151 Helena Dept Of Homeland Security 9th Feb.jpg
Helena Dept. Of Homeland Security

I narrowed the choice down to Vancouver or Costa Rica. Vancouver was closer with reasonable flights but I was told that it rains a lot at this time of year and as the Winter Olympics were being held there accommodation could be hard to find. Costa Rica would be warm, cost about the same as Vancouver but the flight involved a twelve hour transit in Denver followed by an overnight flight to San Jose. I opted for the sun and Costa Rica. I will be leaving the motorbike at the ranch and hopefully I will be given a six month visa when I return from Costa Rica in March.

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Montana Ranch Cabin

If I had been informed that I already had a visas overstay record jeopardising future trips to the USA I would have had to cancel my plans to go to Alaska in case I ended up ‘stuck’ in Canada. I would have headed straight for the Mexican border. Unless a warm spell came along this would have involved hiring a van for the motorbike until I got to Southern California. I assumed I would be able to exit the USA at the border without difficulty but read a letter in the UK Magazine, Motorcycle Sport about someone who had overstayed in the USA by six weeks and had his bike crushed by US customs! He had ridden into Canada presumably in the hope of getting a new visa on re-entering the USA. Instead they confiscated his bike and crushed it.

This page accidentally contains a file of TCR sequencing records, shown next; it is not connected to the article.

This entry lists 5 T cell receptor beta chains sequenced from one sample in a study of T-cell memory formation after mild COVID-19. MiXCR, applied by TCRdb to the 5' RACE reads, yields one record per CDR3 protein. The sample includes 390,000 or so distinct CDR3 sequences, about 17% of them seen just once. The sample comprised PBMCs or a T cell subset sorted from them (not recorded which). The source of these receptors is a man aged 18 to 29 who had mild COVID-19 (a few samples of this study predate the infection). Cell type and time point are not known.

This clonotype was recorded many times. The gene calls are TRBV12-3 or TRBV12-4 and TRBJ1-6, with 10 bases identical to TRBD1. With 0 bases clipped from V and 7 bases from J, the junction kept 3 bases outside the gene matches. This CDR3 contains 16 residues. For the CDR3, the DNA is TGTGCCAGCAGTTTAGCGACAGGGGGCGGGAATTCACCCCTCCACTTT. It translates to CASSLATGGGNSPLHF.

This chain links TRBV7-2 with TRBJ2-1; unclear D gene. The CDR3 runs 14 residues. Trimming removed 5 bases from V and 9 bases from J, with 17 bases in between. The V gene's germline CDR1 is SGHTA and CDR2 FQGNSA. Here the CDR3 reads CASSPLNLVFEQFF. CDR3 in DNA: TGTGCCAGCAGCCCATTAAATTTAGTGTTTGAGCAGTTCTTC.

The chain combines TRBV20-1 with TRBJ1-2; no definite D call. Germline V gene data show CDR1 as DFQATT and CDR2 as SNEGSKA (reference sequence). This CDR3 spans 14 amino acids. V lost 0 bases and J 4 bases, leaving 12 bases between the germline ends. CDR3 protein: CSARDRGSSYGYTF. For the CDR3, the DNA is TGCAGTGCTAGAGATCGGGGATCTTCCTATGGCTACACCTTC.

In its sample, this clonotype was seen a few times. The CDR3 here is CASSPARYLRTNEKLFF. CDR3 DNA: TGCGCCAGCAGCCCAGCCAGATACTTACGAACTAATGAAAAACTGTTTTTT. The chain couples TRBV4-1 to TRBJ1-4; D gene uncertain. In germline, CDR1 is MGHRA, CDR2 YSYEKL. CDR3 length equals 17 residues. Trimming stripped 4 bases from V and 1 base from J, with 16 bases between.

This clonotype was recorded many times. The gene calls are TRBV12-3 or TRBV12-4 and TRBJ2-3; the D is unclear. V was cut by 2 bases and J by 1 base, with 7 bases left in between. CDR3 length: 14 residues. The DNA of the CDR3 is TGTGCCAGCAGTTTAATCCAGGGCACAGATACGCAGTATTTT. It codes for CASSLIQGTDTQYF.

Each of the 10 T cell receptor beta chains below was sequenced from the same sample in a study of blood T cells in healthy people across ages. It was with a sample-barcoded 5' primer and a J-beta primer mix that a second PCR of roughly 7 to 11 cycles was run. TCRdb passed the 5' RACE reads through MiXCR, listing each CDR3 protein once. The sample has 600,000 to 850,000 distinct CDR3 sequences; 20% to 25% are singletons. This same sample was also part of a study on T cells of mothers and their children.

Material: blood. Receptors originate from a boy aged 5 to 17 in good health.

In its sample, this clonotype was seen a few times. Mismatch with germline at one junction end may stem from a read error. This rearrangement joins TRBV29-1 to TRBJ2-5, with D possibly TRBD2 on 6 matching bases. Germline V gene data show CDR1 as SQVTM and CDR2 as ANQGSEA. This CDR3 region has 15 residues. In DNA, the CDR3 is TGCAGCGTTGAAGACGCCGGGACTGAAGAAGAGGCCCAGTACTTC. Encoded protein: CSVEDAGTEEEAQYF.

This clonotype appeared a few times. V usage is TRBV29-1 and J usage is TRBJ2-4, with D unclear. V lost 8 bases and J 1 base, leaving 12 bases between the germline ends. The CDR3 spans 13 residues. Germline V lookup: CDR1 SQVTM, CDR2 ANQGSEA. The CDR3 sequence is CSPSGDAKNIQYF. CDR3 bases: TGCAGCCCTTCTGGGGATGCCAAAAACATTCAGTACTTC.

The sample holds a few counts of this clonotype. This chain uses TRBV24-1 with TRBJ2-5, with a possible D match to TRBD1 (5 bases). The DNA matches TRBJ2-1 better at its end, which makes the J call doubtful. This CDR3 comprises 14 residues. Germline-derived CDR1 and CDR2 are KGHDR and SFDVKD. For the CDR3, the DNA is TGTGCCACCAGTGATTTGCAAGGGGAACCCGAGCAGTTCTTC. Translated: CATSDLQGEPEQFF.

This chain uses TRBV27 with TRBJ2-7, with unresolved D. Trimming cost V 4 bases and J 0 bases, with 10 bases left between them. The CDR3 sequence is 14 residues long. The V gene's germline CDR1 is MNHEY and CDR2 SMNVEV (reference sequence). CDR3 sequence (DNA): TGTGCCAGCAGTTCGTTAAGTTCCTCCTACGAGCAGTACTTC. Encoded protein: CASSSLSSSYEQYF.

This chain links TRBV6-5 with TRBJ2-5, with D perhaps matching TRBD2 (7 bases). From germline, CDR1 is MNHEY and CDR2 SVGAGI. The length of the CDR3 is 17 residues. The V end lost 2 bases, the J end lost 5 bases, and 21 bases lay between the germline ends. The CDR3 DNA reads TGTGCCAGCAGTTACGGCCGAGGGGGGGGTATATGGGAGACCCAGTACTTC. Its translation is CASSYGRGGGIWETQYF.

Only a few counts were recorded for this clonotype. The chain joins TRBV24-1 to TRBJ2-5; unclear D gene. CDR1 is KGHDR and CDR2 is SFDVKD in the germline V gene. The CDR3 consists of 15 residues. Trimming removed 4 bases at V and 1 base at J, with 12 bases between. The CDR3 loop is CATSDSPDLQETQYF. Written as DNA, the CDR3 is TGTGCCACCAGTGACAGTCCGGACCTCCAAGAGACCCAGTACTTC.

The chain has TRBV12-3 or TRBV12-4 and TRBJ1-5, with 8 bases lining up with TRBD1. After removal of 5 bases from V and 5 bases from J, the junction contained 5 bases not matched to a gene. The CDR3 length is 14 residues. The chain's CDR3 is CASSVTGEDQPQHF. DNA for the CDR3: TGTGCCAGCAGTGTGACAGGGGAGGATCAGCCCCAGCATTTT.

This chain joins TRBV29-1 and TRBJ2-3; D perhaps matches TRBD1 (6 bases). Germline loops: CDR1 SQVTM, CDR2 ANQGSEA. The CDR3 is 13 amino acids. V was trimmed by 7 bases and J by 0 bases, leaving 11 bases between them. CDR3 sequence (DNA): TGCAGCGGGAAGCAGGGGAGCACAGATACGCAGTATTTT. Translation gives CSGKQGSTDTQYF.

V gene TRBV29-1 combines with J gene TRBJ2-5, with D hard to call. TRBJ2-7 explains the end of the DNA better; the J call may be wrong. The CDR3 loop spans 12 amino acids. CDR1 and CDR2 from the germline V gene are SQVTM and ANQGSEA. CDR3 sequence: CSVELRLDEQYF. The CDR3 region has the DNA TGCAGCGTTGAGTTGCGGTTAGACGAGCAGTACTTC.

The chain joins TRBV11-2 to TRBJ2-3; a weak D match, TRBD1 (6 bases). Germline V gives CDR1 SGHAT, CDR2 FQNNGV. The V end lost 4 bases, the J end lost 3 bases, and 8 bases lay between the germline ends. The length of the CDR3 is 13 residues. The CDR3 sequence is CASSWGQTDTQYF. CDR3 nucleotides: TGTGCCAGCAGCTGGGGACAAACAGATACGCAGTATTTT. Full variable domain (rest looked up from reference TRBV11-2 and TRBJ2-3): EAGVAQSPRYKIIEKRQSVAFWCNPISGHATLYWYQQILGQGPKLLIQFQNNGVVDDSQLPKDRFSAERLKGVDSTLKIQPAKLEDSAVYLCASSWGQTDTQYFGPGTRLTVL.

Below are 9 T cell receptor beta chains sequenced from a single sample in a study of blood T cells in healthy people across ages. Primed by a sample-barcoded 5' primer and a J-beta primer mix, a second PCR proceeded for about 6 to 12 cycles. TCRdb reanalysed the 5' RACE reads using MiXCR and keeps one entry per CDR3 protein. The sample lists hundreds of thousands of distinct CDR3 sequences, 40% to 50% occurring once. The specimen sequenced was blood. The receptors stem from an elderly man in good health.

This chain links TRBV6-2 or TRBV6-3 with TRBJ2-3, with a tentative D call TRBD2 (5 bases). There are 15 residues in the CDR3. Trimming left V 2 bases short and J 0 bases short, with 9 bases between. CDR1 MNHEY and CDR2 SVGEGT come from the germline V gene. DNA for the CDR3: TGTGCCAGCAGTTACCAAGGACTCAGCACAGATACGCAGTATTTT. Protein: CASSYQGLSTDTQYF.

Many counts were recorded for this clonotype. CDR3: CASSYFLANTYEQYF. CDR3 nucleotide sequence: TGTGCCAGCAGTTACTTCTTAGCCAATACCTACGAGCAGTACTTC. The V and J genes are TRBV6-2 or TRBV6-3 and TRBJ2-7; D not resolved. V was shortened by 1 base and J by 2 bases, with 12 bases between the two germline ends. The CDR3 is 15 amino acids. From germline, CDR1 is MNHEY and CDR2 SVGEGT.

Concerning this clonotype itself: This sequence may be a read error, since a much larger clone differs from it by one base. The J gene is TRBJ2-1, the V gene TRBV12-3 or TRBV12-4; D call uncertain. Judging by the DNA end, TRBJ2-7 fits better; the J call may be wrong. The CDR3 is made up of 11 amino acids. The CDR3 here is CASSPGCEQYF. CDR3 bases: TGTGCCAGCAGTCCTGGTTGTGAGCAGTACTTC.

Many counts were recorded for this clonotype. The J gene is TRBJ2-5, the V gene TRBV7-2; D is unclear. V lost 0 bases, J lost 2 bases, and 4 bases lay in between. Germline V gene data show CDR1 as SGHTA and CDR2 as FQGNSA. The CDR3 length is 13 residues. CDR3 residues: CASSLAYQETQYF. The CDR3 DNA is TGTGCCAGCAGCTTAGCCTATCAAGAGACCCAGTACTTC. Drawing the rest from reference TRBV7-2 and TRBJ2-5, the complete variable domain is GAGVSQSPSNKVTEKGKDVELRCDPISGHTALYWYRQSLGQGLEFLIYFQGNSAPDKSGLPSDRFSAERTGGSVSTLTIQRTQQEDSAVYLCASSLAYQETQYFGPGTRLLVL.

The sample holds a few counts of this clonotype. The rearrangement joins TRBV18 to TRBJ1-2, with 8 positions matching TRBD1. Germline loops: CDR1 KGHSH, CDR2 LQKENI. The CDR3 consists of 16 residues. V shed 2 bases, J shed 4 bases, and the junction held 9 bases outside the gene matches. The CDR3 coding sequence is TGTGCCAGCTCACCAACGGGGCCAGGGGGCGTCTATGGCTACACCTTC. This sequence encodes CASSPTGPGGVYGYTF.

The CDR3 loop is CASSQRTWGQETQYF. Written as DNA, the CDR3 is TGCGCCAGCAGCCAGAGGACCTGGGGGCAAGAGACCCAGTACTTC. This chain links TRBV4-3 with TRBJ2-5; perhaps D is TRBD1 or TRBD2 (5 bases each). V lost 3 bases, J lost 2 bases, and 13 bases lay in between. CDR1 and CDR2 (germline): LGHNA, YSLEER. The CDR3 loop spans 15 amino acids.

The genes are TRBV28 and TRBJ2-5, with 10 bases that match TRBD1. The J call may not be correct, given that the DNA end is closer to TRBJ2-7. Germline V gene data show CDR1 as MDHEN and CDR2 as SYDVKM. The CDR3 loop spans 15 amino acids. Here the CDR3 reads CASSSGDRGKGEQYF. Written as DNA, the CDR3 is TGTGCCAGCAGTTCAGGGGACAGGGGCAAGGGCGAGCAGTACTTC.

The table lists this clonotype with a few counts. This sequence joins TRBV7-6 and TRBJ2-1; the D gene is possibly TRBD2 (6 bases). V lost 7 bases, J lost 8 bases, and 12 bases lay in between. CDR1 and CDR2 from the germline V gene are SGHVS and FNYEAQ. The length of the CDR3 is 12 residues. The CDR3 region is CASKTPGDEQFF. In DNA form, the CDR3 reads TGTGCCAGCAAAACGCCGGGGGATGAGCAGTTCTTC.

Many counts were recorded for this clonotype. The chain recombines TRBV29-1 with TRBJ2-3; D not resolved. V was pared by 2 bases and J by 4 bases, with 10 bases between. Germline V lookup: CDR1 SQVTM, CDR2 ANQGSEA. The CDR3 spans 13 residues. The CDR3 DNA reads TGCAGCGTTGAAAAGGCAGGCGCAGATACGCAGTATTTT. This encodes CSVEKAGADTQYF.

In an attempt to look a bit more respectable for US Immigration I got my hair cut before flying to Costa Rica.

162 Ian Before Haircut 22nd Feb.jpg
Its been nearly a year since my last haircut

163 Ian After Haircut 22nd Feb.jpg
Would You Allow This Man Back Into The United States?

I’m trying not to think about my re-entry into the USA. I satisfy all the criteria of a bona fide tourist and have the funds to finance my trip so in theory I shouldn’t have any problems getting another B2 six month stay. However I was turned down for a visa extension with the same travel plans as I will be offering up to US immigration when I return.

148 View Down Valley 7th Feb.jpg
View Down The Ranch Valley With Cloud Creeping Closer

Aeroplanes are one of the better 20th century inventions. There I was on a snow covered cattle ranch in Montana miles from anywhere. Twenty-four hours later, admittedly twenty-four very long tedious hours later I’m having breakfast in a courtyard shaded by palm trees in San Jose, Costa Rica. It’s early, 72F and getting warmer. At the rate I travel by motorbike it would take months to ride here.

016 Ian Casa Yoses Hostel 28th Feb.jpg
Tired But In A Tropical Paradise

Posted by ianmoor@tiscali.co.uk at 02:48 AM GMT